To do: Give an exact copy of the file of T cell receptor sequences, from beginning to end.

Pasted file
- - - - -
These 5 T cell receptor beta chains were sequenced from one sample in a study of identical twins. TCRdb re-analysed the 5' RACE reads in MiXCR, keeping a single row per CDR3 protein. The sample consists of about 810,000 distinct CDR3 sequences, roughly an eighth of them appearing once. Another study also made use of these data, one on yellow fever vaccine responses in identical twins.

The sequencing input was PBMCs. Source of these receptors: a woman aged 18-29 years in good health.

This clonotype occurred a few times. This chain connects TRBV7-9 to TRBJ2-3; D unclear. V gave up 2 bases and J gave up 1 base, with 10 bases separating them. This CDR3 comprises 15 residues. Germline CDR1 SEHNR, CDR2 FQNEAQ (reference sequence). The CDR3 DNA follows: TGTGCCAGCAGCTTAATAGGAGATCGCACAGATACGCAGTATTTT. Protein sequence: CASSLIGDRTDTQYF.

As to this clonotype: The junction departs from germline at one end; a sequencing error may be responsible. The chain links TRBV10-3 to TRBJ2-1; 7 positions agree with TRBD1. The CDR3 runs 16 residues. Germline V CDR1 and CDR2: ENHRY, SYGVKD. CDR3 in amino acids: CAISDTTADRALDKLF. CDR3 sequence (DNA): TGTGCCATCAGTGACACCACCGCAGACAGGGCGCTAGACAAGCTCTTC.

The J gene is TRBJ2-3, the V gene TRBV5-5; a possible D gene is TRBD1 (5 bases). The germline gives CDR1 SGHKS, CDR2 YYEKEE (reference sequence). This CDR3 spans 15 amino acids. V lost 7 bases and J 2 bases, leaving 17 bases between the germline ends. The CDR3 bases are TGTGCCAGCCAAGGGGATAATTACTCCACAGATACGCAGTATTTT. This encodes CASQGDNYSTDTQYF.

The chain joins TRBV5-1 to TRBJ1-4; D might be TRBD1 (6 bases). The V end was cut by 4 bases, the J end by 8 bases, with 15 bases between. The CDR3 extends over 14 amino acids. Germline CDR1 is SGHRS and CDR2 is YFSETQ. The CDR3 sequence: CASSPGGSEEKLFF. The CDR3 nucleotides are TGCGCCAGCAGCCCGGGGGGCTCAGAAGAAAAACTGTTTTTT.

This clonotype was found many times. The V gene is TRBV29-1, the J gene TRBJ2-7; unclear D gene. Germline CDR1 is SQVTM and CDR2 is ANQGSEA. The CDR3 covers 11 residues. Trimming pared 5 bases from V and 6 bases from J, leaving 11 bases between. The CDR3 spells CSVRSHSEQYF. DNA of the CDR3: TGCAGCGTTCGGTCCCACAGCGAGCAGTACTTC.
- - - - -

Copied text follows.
These 5 T cell receptor beta chains were sequenced from one sample in a study of identical twins. TCRdb re-analysed the 5' RACE reads in MiXCR, keeping a single row per CDR3 protein. The sample consists of about 810,000 distinct CDR3 sequences, roughly an eighth of them appearing once. Another study also made use of these data, one on yellow fever vaccine responses in identical twins.

The sequencing input was PBMCs. Source of these receptors: a woman aged 18-29 years in good health.

This clonotype occurred a few times. This chain connects TRBV7-9 to TRBJ2-3; D unclear. V gave up 2 bases and J gave up 1 base, with 10 bases separating them. This CDR3 comprises 15 residues. Germline CDR1 SEHNR, CDR2 FQNEAQ (reference sequence). The CDR3 DNA follows: TGTGCCAGCAGCTTAATAGGAGATCGCACAGATACGCAGTATTTT. Protein sequence: CASSLIGDRTDTQYF.

As to this clonotype: The junction departs from germline at one end; a sequencing error may be responsible. The chain links TRBV10-3 to TRBJ2-1; 7 positions agree with TRBD1. The CDR3 runs 16 residues. Germline V CDR1 and CDR2: ENHRY, SYGVKD. CDR3 in amino acids: CAISDTTADRALDKLF. CDR3 sequence (DNA): TGTGCCATCAGTGACACCACCGCAGACAGGGCGCTAGACAAGCTCTTC.

The J gene is TRBJ2-3, the V gene TRBV5-5; a possible D gene is TRBD1 (5 bases). The germline gives CDR1 SGHKS, CDR2 YYEKEE (reference sequence). This CDR3 spans 15 amino acids. V lost 7 bases and J 2 bases, leaving 17 bases between the germline ends. The CDR3 bases are TGTGCCAGCCAAGGGGATAATTACTCCACAGATACGCAGTATTTT. This encodes CASQGDNYSTDTQYF.

The chain joins TRBV5-1 to TRBJ1-4; D might be TRBD1 (6 bases). The V end was cut by 4 bases, the J end by 8 bases, with 15 bases between. The CDR3 extends over 14 amino acids. Germline CDR1 is SGHRS and CDR2 is YFSETQ. The CDR3 sequence: CASSPGGSEEKLFF. The CDR3 nucleotides are TGCGCCAGCAGCCCGGGGGGCTCAGAAGAAAAACTGTTTTTT.

This clonotype was found many times. The V gene is TRBV29-1, the J gene TRBJ2-7; unclear D gene. Germline CDR1 is SQVTM and CDR2 is ANQGSEA. The CDR3 covers 11 residues. Trimming pared 5 bases from V and 6 bases from J, leaving 11 bases between. The CDR3 spells CSVRSHSEQYF. DNA of the CDR3: TGCAGCGTTCGGTCCCACAGCGAGCAGTACTTC.